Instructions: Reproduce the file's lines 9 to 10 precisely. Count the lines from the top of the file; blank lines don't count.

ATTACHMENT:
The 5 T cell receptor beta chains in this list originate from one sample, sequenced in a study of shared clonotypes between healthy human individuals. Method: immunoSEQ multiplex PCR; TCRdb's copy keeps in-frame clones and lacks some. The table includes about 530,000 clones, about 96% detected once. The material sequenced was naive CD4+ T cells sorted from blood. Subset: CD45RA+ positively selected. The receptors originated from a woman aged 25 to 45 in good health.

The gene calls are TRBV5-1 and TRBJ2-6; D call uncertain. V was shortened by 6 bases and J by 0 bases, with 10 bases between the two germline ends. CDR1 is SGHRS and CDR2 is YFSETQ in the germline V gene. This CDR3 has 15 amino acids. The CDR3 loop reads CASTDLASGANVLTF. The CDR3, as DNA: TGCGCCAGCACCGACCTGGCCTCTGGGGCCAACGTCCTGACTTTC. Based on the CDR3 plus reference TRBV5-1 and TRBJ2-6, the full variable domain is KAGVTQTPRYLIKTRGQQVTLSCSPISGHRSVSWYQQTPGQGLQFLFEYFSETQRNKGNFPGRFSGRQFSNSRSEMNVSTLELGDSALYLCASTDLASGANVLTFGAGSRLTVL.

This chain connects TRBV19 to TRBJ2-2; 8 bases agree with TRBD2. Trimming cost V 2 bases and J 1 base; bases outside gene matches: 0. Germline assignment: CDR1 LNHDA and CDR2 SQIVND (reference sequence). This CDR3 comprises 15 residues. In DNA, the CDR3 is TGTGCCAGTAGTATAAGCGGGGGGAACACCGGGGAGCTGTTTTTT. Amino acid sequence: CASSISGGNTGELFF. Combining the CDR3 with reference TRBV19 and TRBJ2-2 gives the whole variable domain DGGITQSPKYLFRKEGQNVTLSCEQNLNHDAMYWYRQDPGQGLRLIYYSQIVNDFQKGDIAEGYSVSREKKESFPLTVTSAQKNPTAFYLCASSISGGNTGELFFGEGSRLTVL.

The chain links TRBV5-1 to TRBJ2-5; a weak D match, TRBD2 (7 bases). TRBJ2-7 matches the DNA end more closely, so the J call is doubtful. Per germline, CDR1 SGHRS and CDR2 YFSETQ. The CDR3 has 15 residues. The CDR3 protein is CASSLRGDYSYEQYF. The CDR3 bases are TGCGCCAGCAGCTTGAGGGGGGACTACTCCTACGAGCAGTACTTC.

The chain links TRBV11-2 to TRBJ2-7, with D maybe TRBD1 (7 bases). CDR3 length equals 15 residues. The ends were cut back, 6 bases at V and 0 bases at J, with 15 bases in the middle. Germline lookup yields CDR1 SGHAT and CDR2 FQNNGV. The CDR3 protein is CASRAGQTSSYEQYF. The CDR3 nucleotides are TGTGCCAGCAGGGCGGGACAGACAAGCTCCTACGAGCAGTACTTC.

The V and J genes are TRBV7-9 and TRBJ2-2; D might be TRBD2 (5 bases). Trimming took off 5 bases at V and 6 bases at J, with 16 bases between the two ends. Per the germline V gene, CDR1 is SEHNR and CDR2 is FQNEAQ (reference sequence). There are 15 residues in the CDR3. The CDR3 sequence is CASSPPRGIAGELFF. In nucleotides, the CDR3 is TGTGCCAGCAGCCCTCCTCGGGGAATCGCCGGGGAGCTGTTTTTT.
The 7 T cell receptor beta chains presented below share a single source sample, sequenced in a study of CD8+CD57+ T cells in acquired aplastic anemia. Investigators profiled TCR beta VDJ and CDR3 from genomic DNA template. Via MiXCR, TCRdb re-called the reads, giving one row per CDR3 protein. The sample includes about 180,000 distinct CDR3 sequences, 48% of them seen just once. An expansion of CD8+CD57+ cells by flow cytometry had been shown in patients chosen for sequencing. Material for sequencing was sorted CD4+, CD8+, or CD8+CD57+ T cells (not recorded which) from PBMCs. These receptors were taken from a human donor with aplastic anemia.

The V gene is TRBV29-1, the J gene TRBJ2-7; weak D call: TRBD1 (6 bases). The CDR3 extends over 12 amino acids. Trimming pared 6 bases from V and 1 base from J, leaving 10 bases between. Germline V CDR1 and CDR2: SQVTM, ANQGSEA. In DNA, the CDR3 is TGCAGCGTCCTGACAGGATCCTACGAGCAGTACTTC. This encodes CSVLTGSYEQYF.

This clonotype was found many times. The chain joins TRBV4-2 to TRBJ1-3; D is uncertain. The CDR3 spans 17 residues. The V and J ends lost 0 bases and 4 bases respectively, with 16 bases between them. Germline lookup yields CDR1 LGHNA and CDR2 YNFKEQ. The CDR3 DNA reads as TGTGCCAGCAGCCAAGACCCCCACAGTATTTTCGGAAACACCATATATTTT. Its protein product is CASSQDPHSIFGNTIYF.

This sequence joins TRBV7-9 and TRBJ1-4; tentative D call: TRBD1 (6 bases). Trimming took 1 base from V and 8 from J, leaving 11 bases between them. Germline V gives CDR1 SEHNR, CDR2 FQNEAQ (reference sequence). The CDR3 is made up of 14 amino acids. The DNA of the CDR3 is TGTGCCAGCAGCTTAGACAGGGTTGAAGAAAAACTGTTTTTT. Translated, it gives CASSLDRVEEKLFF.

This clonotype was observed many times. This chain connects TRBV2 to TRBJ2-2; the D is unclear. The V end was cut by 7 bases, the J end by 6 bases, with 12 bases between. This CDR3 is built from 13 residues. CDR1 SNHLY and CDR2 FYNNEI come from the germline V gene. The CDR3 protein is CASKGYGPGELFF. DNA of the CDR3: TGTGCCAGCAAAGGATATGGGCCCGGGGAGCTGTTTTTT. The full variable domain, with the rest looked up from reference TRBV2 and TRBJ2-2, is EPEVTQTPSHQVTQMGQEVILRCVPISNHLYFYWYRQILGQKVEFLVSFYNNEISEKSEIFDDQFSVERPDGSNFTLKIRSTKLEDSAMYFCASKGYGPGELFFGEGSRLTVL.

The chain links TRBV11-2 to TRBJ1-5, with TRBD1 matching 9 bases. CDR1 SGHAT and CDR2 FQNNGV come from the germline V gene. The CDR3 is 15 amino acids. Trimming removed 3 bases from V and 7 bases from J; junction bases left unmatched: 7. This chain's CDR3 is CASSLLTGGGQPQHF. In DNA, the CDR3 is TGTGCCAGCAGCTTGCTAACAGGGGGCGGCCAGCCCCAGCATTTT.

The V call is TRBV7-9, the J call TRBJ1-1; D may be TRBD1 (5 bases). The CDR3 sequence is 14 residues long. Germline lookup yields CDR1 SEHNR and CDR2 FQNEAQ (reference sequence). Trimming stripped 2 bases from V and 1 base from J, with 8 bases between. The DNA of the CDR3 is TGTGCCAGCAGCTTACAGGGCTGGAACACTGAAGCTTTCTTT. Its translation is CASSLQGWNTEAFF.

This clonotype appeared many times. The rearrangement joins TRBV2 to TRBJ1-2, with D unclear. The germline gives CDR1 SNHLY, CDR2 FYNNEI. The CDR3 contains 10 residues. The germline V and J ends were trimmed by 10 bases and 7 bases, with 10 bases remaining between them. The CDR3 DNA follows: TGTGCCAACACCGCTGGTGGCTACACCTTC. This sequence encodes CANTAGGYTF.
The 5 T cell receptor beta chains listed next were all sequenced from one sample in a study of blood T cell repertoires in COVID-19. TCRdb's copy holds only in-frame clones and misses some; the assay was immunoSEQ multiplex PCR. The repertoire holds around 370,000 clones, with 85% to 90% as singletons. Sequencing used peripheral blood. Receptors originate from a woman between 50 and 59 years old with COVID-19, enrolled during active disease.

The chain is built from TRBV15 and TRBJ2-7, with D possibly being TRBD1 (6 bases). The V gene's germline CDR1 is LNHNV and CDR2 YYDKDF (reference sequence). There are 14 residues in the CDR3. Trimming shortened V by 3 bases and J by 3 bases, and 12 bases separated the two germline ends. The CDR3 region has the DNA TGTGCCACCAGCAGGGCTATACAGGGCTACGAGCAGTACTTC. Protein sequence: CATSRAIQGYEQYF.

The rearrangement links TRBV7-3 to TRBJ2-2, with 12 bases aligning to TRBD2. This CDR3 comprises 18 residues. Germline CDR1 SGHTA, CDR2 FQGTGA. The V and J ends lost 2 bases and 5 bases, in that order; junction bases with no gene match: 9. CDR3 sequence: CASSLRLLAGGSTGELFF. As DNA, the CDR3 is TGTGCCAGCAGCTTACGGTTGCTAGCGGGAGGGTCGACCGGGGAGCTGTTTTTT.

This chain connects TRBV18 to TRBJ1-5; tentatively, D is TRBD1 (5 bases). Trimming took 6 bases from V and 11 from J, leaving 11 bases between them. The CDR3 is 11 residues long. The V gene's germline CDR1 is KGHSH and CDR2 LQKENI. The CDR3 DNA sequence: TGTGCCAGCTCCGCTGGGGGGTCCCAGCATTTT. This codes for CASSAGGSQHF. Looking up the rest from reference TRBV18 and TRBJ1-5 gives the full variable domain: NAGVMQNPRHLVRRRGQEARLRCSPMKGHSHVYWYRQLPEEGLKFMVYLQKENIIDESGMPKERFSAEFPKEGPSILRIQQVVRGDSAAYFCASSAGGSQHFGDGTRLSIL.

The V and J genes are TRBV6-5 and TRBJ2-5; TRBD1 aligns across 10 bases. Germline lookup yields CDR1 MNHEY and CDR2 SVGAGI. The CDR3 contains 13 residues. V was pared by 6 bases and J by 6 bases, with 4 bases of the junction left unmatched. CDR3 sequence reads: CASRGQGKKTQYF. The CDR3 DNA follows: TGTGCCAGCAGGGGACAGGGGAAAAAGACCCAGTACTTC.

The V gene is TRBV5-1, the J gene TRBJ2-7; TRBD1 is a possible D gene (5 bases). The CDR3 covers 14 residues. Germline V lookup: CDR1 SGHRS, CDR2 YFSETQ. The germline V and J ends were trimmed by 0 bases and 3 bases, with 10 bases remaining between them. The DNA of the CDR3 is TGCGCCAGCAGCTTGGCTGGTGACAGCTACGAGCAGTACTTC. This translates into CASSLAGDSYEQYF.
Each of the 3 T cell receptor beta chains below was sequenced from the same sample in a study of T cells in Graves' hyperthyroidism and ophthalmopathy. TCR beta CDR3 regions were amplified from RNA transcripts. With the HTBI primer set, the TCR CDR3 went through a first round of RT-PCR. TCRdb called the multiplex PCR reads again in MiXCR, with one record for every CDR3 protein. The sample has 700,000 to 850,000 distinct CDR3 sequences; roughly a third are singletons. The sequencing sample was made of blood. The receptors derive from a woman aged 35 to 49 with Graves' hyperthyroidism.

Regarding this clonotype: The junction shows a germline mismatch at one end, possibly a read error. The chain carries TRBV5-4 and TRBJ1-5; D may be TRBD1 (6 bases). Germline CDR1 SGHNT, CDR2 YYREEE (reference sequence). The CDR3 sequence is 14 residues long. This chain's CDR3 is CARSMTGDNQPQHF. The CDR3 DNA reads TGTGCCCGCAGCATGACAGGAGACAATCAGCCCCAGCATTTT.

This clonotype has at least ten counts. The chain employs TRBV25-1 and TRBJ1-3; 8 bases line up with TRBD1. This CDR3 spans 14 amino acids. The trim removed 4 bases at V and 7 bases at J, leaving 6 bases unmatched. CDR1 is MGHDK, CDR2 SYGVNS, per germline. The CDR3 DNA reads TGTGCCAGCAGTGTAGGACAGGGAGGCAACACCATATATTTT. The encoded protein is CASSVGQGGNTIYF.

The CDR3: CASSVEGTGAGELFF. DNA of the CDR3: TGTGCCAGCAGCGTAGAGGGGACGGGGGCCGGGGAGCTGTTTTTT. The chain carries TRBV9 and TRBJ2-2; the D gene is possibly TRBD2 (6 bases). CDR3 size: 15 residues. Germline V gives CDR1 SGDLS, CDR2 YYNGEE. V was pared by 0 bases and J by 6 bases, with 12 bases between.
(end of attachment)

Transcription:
This clonotype was found many times. The chain joins TRBV4-2 to TRBJ1-3; D is uncertain. The CDR3 spans 17 residues. The V and J ends lost 0 bases and 4 bases respectively, with 16 bases between them. Germline lookup yields CDR1 LGHNA and CDR2 YNFKEQ. The CDR3 DNA reads as TGTGCCAGCAGCCAAGACCCCCACAGTATTTTCGGAAACACCATATATTTT. Its protein product is CASSQDPHSIFGNTIYF.

This sequence joins TRBV7-9 and TRBJ1-4; tentative D call: TRBD1 (6 bases). Trimming took 1 base from V and 8 from J, leaving 11 bases between them. Germline V gives CDR1 SEHNR, CDR2 FQNEAQ (reference sequence). The CDR3 is made up of 14 amino acids. The DNA of the CDR3 is TGTGCCAGCAGCTTAGACAGGGTTGAAGAAAAACTGTTTTTT. Translated, it gives CASSLDRVEEKLFF.